Interregnum Week 4-5

Interregnum Week 4 and 5

These two weeks of podcasts finished the trans-disciplinarily conference and continued with talks by prominent transgender thinkers.

David Cunningham talks about Derrida’s writing about the university. His engagement with Derrida is absolutely stunning, and showcases the skills of a close thinker who can draw on a deep philosophy catalogue. The highlight for me was a discussion about Derrida’s suggestion that philosophy should no longer be considered autonomous, which is a refreshing contrast with the disappointing series on French Theory currently being run by the Brooklyn Rail.

Simon Morgan Wortham’s response to Cunningham is brief, but once again a careful consideration of Derrida. Moreover, I like how Wortham reiterates a previous comment that “a responder is one who responds by taking responsibility for the paper.”

The trans-disciplinary and anti-humanism talks continue with a second session on gender. There are two incredibly standout talks from Tuija Pulkkinen and Ken Corbett.

Pulkkinen asks if Gender and Sexuality studies is a discipline. Her motivation is that programs dedicated to Women’s, Gender, and Sexuality studies almost universally declare themselves to be inter-, trans-, anti-, or non- disciplinary. Yet while calling themselves such, these programs seem to have the traits of a discipline.

The second talk is by Sara Heinamaa, who uses phenomenology to multiply standard concepts of sex and gender. Heinamaa draws heavily on Husserl and Merleau-Ponty, which was interesting to hear explained, but the resulting distinctions still seemed clumsy and I’m not sure that they help address many of the important problematics in gender and sexuality studies.

The third talk is by Corbett, who is a practicing psychoanalyst. He is educated in queer theory, which he brings to bear on the clinical tradition. His work as a clinician is obvious, as the distinctions he draws influence his everyday practice, which brings an added level of clarity to his concepts. Don’t miss the post-talk discussion, which brings out tensions between academic approaches to psychoanalysis and the precision necessary for clinical practice.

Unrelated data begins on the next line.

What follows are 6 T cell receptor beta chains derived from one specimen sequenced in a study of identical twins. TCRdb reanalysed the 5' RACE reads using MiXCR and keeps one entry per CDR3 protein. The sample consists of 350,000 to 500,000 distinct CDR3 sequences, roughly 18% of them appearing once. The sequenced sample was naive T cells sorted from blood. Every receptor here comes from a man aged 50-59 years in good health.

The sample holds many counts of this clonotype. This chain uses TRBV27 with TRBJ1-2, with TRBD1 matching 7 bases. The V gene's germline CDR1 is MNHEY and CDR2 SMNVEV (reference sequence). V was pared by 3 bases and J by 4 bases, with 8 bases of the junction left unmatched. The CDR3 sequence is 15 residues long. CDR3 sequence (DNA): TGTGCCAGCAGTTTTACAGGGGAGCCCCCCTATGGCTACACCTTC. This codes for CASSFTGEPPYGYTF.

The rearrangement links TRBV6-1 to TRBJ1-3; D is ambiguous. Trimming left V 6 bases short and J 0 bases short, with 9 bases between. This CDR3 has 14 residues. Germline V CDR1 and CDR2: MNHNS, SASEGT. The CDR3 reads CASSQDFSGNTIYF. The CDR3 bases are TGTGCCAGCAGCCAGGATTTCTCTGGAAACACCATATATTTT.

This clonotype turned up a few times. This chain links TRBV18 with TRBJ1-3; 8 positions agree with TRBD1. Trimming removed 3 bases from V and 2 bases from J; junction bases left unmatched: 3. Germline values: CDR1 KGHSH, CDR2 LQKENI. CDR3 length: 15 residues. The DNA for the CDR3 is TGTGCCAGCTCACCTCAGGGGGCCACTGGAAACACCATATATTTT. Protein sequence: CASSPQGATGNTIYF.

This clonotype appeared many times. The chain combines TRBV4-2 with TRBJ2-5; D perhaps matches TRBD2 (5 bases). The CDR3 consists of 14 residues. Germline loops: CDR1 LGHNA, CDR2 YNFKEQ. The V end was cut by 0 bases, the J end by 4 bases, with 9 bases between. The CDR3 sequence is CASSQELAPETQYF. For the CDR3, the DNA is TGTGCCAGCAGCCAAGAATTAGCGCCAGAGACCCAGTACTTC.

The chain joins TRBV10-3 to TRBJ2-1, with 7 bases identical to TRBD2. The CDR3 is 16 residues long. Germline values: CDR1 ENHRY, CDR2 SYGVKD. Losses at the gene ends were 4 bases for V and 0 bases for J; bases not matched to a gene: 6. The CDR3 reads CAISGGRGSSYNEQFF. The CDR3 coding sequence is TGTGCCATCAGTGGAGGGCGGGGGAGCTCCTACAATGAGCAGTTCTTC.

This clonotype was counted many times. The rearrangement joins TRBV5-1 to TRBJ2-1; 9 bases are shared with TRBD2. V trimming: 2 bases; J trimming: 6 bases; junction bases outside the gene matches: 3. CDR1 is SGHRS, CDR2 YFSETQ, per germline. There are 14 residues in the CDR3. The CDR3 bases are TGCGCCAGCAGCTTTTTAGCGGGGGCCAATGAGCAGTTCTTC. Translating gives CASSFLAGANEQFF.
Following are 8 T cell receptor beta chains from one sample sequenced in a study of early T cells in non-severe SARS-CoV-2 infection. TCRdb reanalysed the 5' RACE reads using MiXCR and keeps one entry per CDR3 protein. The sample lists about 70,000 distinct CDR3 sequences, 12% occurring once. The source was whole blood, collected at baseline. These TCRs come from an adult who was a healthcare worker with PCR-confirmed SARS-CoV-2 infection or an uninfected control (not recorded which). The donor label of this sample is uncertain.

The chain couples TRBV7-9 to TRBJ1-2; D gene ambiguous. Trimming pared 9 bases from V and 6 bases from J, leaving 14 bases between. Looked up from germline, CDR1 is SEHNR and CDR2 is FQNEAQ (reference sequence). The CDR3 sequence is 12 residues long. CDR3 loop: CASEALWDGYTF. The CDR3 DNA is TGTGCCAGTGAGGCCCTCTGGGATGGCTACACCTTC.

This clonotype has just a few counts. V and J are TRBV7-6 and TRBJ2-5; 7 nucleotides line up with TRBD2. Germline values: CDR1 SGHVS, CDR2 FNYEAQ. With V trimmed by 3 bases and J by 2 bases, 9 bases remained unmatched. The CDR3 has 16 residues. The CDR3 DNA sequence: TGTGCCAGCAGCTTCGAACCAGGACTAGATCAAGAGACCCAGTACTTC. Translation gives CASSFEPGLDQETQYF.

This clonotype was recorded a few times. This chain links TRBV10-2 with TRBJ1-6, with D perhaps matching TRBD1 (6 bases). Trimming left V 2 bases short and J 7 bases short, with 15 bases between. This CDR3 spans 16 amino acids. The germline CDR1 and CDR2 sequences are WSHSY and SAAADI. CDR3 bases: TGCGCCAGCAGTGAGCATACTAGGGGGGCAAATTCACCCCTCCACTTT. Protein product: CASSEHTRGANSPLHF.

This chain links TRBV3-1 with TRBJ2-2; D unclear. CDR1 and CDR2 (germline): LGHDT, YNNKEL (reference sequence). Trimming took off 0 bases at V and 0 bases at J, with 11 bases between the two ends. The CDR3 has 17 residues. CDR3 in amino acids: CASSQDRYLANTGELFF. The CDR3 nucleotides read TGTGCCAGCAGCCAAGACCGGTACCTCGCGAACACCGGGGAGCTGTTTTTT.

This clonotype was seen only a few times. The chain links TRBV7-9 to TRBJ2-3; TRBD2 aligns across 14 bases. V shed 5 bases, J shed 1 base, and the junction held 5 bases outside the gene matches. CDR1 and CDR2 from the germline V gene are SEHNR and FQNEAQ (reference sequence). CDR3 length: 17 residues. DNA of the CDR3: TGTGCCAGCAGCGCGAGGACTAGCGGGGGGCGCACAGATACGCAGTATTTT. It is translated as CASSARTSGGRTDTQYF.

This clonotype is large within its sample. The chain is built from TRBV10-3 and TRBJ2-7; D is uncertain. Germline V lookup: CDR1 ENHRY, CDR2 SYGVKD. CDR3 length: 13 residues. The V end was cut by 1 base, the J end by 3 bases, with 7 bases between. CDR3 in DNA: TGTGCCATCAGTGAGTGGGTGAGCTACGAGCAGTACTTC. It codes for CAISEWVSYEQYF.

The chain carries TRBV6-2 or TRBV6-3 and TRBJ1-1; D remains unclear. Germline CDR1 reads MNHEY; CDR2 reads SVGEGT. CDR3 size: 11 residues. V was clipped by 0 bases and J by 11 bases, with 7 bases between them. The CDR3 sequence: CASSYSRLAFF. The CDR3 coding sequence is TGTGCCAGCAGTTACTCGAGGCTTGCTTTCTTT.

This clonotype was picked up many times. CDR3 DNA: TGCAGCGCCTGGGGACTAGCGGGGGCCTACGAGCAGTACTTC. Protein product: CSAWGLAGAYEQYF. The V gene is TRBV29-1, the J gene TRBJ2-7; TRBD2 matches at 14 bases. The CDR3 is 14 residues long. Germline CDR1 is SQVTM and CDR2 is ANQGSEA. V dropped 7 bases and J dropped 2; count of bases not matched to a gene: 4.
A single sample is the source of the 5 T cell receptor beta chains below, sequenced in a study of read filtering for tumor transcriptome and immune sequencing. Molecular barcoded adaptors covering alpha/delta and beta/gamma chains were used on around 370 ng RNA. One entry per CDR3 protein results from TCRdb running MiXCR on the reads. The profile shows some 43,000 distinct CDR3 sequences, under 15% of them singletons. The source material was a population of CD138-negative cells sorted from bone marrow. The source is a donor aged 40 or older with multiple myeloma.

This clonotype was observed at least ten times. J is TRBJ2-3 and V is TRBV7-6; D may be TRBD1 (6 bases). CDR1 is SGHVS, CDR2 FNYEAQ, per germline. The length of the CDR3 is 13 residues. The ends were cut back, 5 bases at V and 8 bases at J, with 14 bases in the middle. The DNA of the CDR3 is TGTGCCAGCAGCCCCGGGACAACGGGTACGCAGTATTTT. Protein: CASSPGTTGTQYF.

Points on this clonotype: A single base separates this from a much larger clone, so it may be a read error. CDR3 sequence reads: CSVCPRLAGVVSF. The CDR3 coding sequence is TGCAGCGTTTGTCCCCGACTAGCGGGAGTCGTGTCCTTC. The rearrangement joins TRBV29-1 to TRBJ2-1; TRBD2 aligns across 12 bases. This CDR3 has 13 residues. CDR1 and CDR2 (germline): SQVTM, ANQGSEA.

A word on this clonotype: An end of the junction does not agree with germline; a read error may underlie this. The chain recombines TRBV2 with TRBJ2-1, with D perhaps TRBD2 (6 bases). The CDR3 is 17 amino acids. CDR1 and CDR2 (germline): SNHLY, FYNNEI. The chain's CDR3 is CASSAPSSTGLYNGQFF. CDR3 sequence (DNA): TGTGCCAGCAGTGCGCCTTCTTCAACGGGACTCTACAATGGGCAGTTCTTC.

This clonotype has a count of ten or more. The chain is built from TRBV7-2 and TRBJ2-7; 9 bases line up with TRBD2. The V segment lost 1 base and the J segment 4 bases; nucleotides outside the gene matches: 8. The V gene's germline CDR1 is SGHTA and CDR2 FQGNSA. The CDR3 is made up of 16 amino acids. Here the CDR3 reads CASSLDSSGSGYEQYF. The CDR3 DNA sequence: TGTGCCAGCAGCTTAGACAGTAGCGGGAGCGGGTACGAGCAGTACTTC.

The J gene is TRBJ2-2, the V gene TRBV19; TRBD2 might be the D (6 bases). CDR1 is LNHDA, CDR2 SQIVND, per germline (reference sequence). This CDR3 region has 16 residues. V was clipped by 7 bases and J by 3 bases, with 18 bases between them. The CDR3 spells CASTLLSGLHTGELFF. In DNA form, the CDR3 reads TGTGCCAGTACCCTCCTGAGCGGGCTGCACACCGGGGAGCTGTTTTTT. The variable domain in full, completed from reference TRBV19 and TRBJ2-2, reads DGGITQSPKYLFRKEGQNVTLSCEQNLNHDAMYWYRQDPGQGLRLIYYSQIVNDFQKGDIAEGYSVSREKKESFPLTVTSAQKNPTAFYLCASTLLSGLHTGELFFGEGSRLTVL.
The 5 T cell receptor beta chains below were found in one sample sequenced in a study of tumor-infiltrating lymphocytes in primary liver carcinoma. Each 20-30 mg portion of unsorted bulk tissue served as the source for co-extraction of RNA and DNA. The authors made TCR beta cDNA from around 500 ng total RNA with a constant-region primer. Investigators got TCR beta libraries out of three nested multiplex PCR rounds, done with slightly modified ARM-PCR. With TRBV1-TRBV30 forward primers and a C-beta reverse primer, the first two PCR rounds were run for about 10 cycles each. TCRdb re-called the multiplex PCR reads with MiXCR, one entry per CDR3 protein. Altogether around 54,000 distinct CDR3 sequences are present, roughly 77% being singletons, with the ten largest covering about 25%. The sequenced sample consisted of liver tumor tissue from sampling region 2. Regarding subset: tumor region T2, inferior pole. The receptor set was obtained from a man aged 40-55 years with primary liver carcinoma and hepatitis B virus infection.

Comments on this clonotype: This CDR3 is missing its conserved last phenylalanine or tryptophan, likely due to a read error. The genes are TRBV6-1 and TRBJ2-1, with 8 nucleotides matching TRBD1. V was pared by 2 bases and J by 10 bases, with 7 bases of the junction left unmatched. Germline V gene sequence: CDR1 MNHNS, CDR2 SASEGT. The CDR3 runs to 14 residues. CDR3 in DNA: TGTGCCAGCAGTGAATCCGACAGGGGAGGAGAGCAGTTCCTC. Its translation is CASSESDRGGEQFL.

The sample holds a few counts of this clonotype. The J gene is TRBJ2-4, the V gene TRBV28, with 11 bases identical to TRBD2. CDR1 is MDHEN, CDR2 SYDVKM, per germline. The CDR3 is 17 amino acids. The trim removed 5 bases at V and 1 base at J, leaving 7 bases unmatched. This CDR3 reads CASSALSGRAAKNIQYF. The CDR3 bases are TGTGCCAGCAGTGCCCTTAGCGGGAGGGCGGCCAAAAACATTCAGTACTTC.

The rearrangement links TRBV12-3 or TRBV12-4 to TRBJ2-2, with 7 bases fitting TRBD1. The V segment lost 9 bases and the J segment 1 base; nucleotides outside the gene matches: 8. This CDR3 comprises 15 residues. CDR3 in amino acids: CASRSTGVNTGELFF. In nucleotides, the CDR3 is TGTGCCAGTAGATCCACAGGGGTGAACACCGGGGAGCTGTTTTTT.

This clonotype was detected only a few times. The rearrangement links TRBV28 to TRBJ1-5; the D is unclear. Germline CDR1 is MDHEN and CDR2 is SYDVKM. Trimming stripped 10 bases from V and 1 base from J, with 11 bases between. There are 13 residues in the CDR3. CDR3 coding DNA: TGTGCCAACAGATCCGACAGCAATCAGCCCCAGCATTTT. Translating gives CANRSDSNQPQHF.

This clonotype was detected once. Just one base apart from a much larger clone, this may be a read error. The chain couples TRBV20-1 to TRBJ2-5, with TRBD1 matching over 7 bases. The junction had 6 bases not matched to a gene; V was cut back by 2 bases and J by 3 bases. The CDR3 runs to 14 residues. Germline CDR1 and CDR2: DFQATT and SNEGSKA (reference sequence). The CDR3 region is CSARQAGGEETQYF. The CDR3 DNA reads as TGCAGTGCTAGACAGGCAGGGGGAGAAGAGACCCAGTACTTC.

The discussion period of all the papers is wonderful. I especially like those questions that further explore Corbett’s command of psychoanalytic practice.

The last three talks for these weeks are by giants of transgender issues. All three are audio tracks taken from youtube recordings.

The first piece is an impressively comprehensive discussion between Sandy Stone and Kate Bernstein. The two hold a discussion that is laid back, conversational, and unafraid to tackle major topics. Even for those who already know a lot about trans issues will get a lot of the discussion, including fascinating stories and smart self-reflection about everyone’s role in gender liberation.

The second talk is Susan Stryker’s breathtaking survey of the last 130 years of transgender-related history in the United States. Even those well versed in contemporary trans issues will be rewarded by hearing Stryker’s impressive timeline of events. Moreover, in the question and answer period, Stryker  addresses some of the thornier questions about ethnic, national, and historical comparisons.

The third talk is an incredibly thoughtful take on the malleability of gender by Sandy Stone. Stone includes camp in a way that drives thought – a fun innovation that goes beyond pure novelty. Moreover, Stone’s knowledge as both a theorist and sound engineer are on full display. Ironically, the audio was a little inconsistent, and I tried to fix some of it.

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